Dirty Beaches Delivers Otherworldly Performance

Katherine Dye

The bands Dirty Beaches and Sisu brought an otherworldly flair to the ’Sco at their show Tuesday. The pair were definitely well-matched in that both acts made heavy use of synths and reverb to create a distinctive ambience as well as a strong, driving rhythm that pushed the melody forward and prevented the music from becoming too static. Sisu’s sound is pleasantly mysterious and ambient, which made it a good complement to Dirty Beaches’ electronic soundscapes.

Dirty Beaches, the stage name of Alex Zhang Hungtai, born in Taipei but hailing from Montreal, characterizes his music as an expression of his feelings of alienation — of being a wanderer and of having no home to return to. Given that Zhang has lived in a variety of cities including Taipei, New York, San Francisco, Shanghai, and Honolulu, to name a few, it is not surprising that the theme of the wanderer is dominant in his work. Zhang is also very open about his creative influences, citing the film directors Wong Kar-wai, David Lynch, Jim Jarmusch and Quentin Tarantino, as well as musical artists like The Cramps and the Norwegian band Suicide. Perhaps it is the presence of these cinematic influences that gives Zhang’s music its moody and highly atmospheric sound.

The evening began with a performance by Los Angeles-based band Sisu. With dreamy, haunting, occasionally ominous-sounding vocals by the band’s composer Sandra Vu floating over loud, droning guitars and electronic swells and drops, Sisu has a sound that is very reminiscent of ’80s and ’90s shoegaze and darkwave artists such as Slowdive, The Cure, The Smiths and particularly Cocteau Twins. The performance was loud and hypnotic, and the audience seemed transfixed, if not particularly energetic. The dreamy effect was heightened by the images of flowers and vintage photography projected on the wall behind the stage and the dim stage lighting, which left the band members in shadow.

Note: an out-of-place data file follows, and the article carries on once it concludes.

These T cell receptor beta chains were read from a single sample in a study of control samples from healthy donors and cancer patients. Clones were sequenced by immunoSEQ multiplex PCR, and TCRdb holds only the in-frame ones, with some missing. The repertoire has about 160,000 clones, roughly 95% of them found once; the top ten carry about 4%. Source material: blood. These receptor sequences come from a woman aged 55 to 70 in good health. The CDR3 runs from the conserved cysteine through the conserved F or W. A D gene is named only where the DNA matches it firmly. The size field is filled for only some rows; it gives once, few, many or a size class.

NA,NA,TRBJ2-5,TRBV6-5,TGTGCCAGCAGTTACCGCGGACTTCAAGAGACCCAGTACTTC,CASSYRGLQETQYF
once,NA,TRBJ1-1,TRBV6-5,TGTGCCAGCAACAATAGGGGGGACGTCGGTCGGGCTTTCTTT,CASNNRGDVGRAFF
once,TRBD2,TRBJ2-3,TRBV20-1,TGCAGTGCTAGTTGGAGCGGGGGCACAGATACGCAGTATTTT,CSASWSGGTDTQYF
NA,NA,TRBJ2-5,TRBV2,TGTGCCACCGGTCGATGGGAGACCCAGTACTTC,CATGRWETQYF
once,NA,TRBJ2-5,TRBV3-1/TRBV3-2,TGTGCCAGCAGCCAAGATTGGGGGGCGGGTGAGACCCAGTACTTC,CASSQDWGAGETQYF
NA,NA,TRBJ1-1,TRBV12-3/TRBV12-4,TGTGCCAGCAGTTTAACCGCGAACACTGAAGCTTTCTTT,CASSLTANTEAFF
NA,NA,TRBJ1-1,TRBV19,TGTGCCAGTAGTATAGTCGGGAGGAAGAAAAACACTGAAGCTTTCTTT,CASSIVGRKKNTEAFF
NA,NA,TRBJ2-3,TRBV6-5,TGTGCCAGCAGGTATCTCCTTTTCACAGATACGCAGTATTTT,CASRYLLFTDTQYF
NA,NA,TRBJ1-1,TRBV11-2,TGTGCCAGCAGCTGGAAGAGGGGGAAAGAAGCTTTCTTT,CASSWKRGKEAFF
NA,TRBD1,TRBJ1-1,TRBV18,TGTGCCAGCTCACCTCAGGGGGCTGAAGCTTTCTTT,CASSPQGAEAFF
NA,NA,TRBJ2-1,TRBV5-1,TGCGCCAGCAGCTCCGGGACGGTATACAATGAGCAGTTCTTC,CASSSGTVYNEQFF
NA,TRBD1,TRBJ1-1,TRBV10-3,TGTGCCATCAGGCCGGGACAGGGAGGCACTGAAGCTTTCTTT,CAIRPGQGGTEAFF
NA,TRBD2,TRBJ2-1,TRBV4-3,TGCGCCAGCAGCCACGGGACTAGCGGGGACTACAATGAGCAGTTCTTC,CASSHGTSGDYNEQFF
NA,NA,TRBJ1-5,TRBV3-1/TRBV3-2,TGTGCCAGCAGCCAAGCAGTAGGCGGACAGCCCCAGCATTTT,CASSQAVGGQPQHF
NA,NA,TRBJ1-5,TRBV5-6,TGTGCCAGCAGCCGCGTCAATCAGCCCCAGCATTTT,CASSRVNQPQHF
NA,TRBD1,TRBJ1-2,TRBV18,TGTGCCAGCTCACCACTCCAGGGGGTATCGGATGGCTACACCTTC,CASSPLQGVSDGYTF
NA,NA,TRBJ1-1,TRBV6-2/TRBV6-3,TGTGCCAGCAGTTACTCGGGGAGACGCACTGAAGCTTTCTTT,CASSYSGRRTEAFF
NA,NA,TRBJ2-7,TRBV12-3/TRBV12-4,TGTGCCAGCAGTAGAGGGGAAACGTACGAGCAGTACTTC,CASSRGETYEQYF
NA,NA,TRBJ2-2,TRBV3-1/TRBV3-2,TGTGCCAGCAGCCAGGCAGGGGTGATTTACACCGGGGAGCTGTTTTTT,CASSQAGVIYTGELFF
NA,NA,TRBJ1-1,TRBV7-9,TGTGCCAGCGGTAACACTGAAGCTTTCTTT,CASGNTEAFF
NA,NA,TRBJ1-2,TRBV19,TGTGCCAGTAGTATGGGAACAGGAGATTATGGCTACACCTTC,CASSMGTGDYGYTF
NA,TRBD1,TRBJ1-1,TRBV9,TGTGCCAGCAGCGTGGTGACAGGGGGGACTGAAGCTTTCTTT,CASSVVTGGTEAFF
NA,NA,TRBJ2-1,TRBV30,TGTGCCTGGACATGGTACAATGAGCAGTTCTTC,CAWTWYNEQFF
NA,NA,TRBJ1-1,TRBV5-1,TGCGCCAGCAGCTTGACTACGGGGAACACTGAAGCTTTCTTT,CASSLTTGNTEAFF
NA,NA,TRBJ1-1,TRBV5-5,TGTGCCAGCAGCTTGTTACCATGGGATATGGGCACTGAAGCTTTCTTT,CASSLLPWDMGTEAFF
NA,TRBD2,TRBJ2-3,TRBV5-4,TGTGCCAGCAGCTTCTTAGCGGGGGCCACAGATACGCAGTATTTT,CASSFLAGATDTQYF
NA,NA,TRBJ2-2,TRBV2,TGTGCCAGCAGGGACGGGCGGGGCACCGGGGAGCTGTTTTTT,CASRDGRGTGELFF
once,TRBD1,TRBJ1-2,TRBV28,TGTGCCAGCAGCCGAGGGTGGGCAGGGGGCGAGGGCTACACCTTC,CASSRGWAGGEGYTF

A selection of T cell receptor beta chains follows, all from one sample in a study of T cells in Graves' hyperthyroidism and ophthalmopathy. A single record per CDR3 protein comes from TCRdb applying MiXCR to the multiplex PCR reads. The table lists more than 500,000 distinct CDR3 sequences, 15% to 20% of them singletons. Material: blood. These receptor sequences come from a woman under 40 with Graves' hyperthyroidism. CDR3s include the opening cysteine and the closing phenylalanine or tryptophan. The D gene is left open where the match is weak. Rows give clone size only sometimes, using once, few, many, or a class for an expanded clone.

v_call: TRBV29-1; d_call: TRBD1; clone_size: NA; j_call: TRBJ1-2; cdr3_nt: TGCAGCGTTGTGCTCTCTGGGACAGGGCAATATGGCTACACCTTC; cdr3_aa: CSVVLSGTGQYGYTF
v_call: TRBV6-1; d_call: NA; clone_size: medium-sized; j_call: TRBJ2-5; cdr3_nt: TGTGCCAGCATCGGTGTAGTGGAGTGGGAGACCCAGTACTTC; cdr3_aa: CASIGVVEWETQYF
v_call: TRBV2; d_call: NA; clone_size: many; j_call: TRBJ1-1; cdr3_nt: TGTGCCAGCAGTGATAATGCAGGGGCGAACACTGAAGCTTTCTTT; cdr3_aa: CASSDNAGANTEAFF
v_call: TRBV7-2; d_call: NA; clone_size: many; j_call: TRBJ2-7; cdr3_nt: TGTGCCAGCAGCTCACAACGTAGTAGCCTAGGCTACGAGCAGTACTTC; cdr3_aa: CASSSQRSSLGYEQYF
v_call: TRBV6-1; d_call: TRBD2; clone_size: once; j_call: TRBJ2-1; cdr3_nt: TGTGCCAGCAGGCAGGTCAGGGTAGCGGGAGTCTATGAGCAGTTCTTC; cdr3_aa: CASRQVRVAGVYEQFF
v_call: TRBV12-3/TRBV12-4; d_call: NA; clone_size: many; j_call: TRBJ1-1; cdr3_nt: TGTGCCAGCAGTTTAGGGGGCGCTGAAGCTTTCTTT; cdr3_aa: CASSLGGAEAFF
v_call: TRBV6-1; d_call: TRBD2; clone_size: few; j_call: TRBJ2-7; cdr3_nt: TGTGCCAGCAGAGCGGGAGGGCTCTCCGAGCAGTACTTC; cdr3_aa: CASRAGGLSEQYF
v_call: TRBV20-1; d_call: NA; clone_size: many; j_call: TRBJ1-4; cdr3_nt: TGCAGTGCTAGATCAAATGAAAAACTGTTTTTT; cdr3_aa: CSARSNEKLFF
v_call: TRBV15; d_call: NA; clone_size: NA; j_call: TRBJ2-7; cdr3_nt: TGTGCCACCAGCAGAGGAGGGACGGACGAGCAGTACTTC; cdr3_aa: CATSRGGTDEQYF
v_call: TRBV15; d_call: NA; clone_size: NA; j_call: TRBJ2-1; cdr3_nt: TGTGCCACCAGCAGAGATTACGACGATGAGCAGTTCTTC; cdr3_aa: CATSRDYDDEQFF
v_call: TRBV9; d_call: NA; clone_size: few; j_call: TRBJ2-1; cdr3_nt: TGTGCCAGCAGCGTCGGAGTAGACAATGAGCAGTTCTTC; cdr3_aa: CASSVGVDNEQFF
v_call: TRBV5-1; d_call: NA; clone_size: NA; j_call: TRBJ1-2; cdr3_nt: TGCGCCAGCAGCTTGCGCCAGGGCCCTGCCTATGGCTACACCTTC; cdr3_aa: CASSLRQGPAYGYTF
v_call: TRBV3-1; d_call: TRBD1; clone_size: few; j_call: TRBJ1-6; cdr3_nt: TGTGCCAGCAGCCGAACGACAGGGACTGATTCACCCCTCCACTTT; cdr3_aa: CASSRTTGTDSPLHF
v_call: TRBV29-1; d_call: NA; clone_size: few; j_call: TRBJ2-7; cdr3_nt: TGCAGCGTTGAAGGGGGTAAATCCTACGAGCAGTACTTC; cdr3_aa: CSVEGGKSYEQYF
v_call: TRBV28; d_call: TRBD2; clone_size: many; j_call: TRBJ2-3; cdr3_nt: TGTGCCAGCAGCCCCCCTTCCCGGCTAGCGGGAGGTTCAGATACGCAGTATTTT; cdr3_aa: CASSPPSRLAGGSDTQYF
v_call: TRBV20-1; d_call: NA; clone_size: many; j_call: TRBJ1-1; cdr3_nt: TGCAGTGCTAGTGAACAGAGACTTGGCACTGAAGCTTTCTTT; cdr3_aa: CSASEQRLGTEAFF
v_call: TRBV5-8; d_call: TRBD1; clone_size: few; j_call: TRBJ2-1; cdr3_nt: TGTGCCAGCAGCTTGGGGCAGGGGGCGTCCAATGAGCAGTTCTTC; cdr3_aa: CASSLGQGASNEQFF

Dirty Beaches started out with a more ambient piece primarily played on the synthesizer with a few unconventional acoustic flourishes. For the entire set, this ambient sound continued, while individual songs seemed to rise up out of it, creating an interesting, almost organic effect. Zhang’s vocals were crooning, low and seemed oddly nostalgic. In fact, much of Dirty Beaches’ music seems nostalgic, despite the heavy use of synths and other trappings of electronic music. There is a sense of longing and a consciousness of the past as well as a striking amount of emotional intensity. At times, the music seemed like the soundtrack to an old art house film or melodies coming from a strange old jukebox. As the set went on, the slow, hypnotic pace of the music sped up to become faster and more danceable. Zhang went from singing in a slow, low manner reminiscent of Joy Division’s Ian Curtis to vocalizing in screams and in a louder, more anguished tone. At the end, the music abruptly stopped, and Zhang and his partner high-fived onstage and nodded their heads to indicate the show was over. This was an oddly banal way of ending such a strange and otherworldly show.

This was a fantastic show. The audience, despite being relatively small, also seemed to enjoy the performance. A few audience members danced throughout the entire set, while others seemed transfixed by Zhang’s unassuming but engaging stage presence. The concert did not feel long at all, and perhaps this was due to the oddly transcendent quality of Dirty Beaches’ music. Their sound is at once introspective and nostalgic as well as forward-looking and innovative — the recipe for an ultimately satisfying show.